From houses to churches, theaters to museum galleries, Wisconsin showcases outstanding achievements of artists and architects
Pleasing to the eye and inspiring in their execution, these artistic attractions are part of the colorful palette that dazzles groups touring Wisconsin. Art is found in an assortment of packages, from museums to barns. Spring Green is home to the former estate of Frank Lloyd Wright, and the entire state is rich in public buildings and private residences created by the architect. Other architectural wonders, from the Green Bay Packers’ Lambeau Field to humble historic homes, are waiting to be explored.
Countless art- and architecture-focused tours are available throughout the Eastern Shores Region
The Grohmann Museum, located at the Milwaukee School of Engineering, is home to the world’s most comprehensive art collection dedicated to the evolution of human work. While in Milwaukee, witness Renaissance architecture in the Basilica of St. Josaphat in the Lincoln Village neighborhood. Ten Chimneys in Genesee Depot is the estate created by theater legends Alfred Lunt and Lynn Fontanne; it’s open to the public as a world-class house museum and national resource for theater, arts and arts education. A tour of Green Bay’s Lambeau Field is sure to impress with its recently completed five-year expansion and renovation (2011-2015), featuring the only true “retro” look in the NFL. The atrium floors feature yard lines that match up to the exact respective yard lines on the actual field if you were to walk through the atrium walls. Ferry over to Washington Island to see the Stave Church, built to honor Scandinavian heritage and modeled after the style of churches common in the Middle Ages.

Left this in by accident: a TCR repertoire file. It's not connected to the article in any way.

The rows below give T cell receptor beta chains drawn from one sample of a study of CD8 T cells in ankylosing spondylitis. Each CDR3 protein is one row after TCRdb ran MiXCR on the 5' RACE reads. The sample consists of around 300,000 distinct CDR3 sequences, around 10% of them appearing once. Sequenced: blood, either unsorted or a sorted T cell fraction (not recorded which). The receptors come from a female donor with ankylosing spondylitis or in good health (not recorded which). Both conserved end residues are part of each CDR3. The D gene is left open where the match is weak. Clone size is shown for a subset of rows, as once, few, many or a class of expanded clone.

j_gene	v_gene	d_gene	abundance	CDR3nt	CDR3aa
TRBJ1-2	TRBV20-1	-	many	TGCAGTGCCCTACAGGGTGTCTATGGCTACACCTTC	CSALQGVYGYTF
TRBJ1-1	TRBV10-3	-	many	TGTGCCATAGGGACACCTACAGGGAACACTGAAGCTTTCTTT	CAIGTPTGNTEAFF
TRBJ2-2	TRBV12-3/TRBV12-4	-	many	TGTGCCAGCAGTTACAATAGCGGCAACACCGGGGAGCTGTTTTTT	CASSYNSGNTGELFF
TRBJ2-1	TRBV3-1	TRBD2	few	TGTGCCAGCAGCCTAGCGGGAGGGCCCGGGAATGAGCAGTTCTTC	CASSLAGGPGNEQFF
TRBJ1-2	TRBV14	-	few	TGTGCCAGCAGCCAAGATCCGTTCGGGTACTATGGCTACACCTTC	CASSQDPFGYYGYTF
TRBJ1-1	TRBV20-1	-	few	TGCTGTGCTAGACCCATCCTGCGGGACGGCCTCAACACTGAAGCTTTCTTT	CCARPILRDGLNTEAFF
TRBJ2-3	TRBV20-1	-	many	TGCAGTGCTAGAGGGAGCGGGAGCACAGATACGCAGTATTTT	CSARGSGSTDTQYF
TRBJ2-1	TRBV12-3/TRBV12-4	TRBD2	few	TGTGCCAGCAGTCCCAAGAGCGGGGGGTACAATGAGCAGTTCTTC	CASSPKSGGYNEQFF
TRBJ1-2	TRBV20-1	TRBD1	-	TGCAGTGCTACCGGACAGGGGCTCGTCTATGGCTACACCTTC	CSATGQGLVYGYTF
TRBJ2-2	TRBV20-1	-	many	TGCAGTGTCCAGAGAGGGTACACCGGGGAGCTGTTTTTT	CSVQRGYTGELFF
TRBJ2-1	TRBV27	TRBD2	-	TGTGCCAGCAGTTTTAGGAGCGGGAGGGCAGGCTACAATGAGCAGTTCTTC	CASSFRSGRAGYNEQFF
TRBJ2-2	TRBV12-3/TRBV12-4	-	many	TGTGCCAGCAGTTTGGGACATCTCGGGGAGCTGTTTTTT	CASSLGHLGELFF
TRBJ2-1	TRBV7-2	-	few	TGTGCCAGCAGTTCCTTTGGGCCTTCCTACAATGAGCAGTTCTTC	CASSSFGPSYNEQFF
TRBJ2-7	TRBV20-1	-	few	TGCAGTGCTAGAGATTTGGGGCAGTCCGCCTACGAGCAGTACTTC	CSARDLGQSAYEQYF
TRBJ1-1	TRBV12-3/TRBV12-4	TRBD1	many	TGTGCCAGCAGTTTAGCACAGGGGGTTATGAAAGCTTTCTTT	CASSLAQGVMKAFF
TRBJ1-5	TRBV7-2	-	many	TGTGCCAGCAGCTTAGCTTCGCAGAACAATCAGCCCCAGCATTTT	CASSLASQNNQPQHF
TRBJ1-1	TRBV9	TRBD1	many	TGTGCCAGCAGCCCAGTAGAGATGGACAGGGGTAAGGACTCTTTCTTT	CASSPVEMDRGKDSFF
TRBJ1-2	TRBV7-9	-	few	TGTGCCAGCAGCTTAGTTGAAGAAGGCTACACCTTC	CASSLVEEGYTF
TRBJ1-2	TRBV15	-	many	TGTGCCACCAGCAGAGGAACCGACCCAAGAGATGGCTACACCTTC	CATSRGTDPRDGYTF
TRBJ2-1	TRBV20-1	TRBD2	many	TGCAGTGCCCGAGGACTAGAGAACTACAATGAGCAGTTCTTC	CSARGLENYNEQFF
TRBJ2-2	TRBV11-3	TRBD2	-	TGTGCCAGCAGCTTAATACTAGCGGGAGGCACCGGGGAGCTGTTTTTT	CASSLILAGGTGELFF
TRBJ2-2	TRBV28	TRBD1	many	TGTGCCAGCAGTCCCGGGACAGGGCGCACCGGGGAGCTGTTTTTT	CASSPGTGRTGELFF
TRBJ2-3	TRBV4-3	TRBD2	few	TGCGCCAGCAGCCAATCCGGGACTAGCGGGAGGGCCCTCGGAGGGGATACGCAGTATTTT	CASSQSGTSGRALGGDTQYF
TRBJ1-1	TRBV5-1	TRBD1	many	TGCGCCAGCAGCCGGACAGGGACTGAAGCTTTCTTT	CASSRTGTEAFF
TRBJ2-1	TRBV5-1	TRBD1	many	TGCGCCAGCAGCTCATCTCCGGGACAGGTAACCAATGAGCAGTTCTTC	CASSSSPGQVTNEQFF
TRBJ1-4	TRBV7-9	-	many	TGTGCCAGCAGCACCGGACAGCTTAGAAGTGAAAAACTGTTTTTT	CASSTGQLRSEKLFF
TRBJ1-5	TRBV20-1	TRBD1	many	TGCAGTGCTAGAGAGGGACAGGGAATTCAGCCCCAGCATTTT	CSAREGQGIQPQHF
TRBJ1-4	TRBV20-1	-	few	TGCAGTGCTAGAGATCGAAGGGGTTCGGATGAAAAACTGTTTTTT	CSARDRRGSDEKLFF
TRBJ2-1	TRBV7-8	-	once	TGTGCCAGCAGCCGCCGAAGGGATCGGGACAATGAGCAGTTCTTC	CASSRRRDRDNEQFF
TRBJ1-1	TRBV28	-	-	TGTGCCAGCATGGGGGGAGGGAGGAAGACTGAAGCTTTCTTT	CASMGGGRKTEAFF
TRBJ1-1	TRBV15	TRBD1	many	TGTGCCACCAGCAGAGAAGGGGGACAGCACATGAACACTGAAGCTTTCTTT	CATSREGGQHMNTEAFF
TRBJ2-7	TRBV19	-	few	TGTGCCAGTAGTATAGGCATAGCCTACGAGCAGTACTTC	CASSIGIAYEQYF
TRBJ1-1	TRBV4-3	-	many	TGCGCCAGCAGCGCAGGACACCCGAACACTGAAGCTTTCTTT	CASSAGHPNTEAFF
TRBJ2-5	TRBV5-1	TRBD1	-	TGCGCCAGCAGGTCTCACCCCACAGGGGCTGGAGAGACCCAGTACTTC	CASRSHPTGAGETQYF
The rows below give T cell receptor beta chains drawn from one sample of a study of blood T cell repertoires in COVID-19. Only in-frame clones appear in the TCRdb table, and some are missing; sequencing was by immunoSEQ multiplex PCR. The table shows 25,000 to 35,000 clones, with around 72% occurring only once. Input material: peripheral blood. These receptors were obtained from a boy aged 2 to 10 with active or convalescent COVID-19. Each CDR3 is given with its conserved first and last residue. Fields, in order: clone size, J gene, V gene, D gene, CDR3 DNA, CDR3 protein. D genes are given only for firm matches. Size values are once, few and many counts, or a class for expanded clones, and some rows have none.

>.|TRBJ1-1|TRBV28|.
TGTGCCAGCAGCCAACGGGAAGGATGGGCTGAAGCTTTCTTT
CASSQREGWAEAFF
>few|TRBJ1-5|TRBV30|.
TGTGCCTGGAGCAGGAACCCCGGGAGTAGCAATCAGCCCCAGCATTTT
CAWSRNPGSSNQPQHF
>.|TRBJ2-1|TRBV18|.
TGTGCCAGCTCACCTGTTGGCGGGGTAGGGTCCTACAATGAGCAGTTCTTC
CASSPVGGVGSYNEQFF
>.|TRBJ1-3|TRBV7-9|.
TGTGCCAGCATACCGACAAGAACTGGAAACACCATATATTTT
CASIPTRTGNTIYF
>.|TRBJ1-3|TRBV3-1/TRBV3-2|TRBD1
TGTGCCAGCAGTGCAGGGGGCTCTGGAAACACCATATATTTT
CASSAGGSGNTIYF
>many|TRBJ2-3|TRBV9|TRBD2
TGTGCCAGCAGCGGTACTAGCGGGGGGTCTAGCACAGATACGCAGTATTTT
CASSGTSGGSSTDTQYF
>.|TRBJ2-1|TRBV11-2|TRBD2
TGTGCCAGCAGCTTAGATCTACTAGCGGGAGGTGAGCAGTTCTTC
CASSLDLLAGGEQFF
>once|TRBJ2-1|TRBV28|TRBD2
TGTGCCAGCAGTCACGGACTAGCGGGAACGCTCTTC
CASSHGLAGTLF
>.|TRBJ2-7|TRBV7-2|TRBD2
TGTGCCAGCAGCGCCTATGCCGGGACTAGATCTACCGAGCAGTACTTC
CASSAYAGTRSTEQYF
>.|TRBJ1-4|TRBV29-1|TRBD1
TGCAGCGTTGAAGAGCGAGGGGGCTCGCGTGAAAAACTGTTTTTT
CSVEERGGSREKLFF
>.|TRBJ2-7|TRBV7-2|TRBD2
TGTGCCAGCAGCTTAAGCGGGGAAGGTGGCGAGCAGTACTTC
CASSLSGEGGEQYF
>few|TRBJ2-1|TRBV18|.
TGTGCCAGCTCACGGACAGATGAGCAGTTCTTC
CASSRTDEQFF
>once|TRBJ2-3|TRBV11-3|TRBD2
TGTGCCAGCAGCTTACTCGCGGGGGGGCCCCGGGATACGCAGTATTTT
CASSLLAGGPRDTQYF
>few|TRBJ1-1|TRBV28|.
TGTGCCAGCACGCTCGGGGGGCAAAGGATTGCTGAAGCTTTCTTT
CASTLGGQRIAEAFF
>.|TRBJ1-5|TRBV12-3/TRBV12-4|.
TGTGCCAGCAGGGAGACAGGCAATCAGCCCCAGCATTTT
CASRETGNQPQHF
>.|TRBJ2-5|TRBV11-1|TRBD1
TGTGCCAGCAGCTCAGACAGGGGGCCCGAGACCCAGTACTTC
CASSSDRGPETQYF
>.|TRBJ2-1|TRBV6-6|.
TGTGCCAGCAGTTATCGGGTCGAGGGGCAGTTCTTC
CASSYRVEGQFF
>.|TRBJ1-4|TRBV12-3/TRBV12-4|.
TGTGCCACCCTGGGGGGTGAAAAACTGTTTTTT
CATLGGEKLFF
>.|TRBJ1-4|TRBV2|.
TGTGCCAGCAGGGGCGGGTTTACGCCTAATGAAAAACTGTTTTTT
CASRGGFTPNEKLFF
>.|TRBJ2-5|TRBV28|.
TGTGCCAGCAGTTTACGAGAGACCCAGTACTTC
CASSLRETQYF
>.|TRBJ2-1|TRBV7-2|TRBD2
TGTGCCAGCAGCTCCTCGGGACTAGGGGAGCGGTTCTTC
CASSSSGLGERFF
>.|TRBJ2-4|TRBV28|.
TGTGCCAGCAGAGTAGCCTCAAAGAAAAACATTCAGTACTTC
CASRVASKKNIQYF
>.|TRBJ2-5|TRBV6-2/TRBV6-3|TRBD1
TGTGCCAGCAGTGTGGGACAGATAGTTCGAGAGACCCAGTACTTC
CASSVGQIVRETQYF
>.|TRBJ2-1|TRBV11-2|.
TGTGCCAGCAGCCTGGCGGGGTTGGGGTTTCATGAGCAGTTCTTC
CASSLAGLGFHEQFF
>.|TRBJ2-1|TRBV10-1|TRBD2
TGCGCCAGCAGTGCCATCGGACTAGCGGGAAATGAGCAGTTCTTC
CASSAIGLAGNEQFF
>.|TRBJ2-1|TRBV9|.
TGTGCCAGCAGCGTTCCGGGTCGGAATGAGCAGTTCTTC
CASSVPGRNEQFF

Rahr West Art Museum in Manitowoc is a community art museum housed in a Victorian mansion. Sheboygan’s John Michael Kohler Arts Center draws visitors to its famed washrooms. Kohler Co. gave artists full rein of its shops and foundries to explore new techniques in pottery, iron, enamel and brass. The results are on permanent display and use in various wings of the center. Ten Chimneys in Genesee Depot is the estate created by theater legends Alfred Lunt and Lynn Fontanne; it’s open to the public as a world-class house museum and national resource for theater, arts and arts education.
The Racine Art Museum features collections of contemporary crafts from internationally recognized artists in ceramics, fibers, glass, metals and wood. SC Johnson Headquarters in Racine offers free public tours that provide different views of the company’s inspired architecture, including the Frank Lloyd Wright-designed research tower; Wright-designed administration building; the award-winning Foster + Partners-designed Fortaleza Hall; and the SC Johnson Gallery: At home with Frank Lloyd Wright and its rotating selection of rare artifacts.